environment

Latest News
5:57 pm
Mon April 21, 2014

Report Says Erosion Is Causing Depopulation Of Coastal Parishes

Coastal parishes are losing residents because of coastal erosion, according to The Data Center of New Orleans.
Lane Lefort U.S. Army Corps of Engineers

Commuting statistics indicate that coastal parishes are losing residents because of coastal erosion, according to a new report released Sunday by the New Orleans-based Data Center. And it says those left behind are on average older, poorer or otherwise vulnerable.

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Community
3:41 pm
Mon April 21, 2014

Global Green's Holy Cross Village A Model Of Living With Water, Rather Than Fighting It

Each of the five homes in Global Green's Sustainable Village has a rain garden in the front.
Eve Abrams WWNO

Linda Stone is the director of local office of Global Green USA. Jeff Supak works for Global Green on wetlands and water issues. The two give us a tour of the group's Holy Cross Project in the Lower 9th Ward dedicated to sustainable living in New Orleans.

“This is Global Green’s showcase sustainable village,” explains Stone. “We’re in the Holy Cross neighborhood, and we’re right next to the river, as you can see.”

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The Lens
9:53 am
Sun April 20, 2014

Telltale Rainbow Sheens Reveal Thousands Of Unreported Oil Spills In The Gulf

The 300,000 wells drilled in Louisiana are connected by tens of thousands of miles of pipelines that are vulnerable to leaks, like this one in a coastal marsh.
Gulf Restoration Network

Jonathan Henderson of New Orleans-based Gulf Restoration Network is flying Louisiana's coast looking for oil. As usual, he's found some.

"I just noticed something out of the corner of my eye that looks like a sheen that had some form to it," he says. "We're going to go take a closer look and see if there's a rainbow sheen."

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Environment
10:40 am
Sat April 19, 2014

Telltale Rainbow Sheens Show Thousands Of Spills Across The Gulf

The 300,000 wells drilled in Louisiana are connected by tens of thousands of miles of pipelines that are vulnerable to leaks, like this one in a coastal marsh.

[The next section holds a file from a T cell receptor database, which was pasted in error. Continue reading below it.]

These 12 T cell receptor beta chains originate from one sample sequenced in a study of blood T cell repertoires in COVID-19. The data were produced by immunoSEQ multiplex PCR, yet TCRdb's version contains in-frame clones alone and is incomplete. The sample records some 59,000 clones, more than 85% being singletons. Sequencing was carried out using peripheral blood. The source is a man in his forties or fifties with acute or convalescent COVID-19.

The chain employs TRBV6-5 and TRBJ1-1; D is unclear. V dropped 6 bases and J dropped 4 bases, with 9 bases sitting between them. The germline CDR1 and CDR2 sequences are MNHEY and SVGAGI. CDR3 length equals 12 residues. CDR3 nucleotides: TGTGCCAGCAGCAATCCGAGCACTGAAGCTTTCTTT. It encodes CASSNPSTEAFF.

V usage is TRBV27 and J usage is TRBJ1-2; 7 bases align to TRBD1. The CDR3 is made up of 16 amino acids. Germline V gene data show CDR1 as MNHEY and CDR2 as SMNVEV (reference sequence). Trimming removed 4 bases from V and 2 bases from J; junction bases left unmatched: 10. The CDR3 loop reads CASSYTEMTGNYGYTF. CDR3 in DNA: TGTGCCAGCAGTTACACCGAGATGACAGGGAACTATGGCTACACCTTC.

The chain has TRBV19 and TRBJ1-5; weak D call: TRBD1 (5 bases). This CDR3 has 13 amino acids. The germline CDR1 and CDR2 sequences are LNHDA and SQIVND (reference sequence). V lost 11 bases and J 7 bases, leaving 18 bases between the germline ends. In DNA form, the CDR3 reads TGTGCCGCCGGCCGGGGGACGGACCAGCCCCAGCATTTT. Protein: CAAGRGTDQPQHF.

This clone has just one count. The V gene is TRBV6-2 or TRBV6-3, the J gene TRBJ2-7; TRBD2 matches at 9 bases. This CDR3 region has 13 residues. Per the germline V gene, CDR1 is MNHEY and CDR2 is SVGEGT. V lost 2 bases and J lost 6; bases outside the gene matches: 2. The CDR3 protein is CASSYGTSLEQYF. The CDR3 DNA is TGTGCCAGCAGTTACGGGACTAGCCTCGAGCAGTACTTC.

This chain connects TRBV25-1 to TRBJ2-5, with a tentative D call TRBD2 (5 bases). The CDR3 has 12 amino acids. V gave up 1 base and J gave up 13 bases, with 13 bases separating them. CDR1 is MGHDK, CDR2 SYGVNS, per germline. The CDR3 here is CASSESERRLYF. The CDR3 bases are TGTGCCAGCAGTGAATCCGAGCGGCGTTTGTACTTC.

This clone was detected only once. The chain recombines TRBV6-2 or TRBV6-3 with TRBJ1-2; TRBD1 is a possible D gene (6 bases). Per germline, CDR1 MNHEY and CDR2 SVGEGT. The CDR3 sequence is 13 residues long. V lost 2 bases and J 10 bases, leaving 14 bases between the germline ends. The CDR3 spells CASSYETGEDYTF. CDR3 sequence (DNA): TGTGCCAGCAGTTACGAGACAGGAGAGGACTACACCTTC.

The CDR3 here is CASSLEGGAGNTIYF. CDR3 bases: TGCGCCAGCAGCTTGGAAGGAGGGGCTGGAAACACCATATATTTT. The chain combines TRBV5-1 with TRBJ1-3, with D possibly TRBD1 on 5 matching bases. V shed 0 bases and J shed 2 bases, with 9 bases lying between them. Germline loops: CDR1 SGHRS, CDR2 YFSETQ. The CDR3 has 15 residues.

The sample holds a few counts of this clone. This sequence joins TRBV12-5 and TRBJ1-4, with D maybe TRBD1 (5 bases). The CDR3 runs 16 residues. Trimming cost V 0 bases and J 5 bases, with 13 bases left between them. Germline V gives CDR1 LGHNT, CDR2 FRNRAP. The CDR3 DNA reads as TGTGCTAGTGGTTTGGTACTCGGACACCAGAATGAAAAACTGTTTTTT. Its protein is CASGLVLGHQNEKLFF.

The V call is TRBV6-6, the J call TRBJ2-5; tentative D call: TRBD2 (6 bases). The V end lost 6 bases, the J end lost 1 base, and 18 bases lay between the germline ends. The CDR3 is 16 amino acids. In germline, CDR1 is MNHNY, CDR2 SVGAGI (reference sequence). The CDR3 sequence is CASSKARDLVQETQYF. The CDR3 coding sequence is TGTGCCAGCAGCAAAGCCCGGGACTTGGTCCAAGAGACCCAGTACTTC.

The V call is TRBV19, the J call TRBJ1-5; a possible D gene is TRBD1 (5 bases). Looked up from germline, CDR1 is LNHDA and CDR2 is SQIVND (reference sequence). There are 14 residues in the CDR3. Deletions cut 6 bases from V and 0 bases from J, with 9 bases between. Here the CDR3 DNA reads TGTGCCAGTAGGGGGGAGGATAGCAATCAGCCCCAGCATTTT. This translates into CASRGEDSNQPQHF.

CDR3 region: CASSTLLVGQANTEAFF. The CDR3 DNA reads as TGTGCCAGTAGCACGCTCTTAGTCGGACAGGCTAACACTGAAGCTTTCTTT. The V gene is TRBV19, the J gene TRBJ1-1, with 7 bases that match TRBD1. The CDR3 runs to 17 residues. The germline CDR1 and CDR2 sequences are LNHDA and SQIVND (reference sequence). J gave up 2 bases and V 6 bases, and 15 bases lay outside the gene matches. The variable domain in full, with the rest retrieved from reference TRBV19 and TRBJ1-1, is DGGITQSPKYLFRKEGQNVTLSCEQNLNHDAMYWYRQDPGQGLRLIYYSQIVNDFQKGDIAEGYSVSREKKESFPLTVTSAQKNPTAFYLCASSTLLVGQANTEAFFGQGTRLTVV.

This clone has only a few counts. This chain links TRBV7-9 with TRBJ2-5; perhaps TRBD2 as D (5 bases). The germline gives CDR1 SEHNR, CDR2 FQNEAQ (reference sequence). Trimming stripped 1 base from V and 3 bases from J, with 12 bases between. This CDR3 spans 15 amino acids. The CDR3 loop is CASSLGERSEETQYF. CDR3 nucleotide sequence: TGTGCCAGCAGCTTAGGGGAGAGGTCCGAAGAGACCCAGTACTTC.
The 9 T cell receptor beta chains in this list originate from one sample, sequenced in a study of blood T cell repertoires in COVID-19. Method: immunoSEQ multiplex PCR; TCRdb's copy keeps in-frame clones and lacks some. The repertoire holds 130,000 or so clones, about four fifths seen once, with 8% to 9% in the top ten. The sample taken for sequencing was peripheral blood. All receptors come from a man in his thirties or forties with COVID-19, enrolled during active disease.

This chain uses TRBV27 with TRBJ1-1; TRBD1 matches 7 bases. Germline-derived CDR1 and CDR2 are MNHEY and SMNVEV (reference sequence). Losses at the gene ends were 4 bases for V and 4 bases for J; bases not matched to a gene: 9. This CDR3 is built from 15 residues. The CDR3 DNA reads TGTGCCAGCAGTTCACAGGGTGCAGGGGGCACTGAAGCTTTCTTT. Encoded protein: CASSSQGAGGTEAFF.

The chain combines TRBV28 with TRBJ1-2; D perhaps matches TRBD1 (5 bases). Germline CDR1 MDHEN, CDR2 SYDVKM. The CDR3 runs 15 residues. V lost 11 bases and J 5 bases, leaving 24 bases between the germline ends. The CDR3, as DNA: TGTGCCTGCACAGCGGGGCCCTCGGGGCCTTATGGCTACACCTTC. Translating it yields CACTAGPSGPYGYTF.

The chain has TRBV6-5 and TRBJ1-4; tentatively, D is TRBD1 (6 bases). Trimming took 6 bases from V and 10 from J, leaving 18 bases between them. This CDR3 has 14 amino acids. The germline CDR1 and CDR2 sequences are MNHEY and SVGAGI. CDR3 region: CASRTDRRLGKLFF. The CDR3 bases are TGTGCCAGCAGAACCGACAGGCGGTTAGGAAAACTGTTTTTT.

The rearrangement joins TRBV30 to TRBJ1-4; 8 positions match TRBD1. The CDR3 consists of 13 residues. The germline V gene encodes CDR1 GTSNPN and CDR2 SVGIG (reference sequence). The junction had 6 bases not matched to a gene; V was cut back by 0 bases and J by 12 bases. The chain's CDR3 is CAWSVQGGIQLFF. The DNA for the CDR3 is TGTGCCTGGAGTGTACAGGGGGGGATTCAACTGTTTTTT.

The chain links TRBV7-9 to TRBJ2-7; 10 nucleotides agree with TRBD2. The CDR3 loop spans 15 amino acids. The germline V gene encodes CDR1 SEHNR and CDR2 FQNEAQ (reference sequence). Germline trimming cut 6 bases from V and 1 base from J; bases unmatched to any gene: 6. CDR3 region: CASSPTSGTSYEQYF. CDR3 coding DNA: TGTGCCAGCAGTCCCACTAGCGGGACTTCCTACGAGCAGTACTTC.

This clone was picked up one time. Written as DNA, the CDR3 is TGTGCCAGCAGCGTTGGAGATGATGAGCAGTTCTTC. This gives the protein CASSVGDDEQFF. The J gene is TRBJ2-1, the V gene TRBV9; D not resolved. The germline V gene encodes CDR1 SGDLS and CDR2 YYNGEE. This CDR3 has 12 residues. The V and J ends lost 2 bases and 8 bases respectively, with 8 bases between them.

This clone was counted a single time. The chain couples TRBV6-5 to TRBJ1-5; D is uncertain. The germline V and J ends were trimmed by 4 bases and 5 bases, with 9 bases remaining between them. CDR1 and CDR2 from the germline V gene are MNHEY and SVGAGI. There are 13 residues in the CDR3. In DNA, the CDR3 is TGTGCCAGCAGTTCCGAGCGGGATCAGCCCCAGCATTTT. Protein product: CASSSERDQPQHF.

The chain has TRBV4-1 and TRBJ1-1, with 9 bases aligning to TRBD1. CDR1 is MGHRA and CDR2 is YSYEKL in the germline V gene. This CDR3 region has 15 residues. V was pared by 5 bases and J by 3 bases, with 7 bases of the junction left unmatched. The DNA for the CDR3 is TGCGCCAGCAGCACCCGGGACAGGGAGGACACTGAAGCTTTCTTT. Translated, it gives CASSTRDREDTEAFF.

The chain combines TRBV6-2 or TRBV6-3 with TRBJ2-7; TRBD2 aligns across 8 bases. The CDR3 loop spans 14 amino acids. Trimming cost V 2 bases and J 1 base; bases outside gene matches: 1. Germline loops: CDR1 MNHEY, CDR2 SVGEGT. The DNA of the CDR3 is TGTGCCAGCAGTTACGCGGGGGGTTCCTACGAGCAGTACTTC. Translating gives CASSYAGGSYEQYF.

Gulf Restoration Network

Originally published on Sun April 20, 2014 11:26 am

Jonathan Henderson of New Orleans-based Gulf Restoration Network is flying Louisiana's coast looking for oil. As usual, he's found some.

"I just noticed something out of the corner of my eye that looks like a sheen that had some form to it," he says. "We're going to go take a closer look and see if there's a rainbow sheen."

It's a target-rich environment for Henderson, because more than 54,000 wells were planted in and off this coast — part of the 300,000 wells in the state. They're connected by thousands of miles of pipelines, all vulnerable to leaks.

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Green Minute
7:00 am
Fri April 18, 2014

The Green Minute: Myths Of Recycling, Part One

Bales of crushed plastic.
Credit Michal Maňas / wikimedia commons

New Orleans has had curbside recycling for a few years now, but many people are still skeptical that the city is actually recycling what we leave out for pick up. Do you think that everything you place into your recycling bin is going straight to the trash?

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Environment
7:30 am
Wed April 16, 2014

Barataria Bay, 4 Years After The Deepwater Horizon Disaster

Melanie Driscoll, director of bird conservation for Audubon's Louisiana Coastal Initiative, examines the remains of a Forster's Tern found on Cat Island. The island shows scant signs of life four years after the BP oil spill.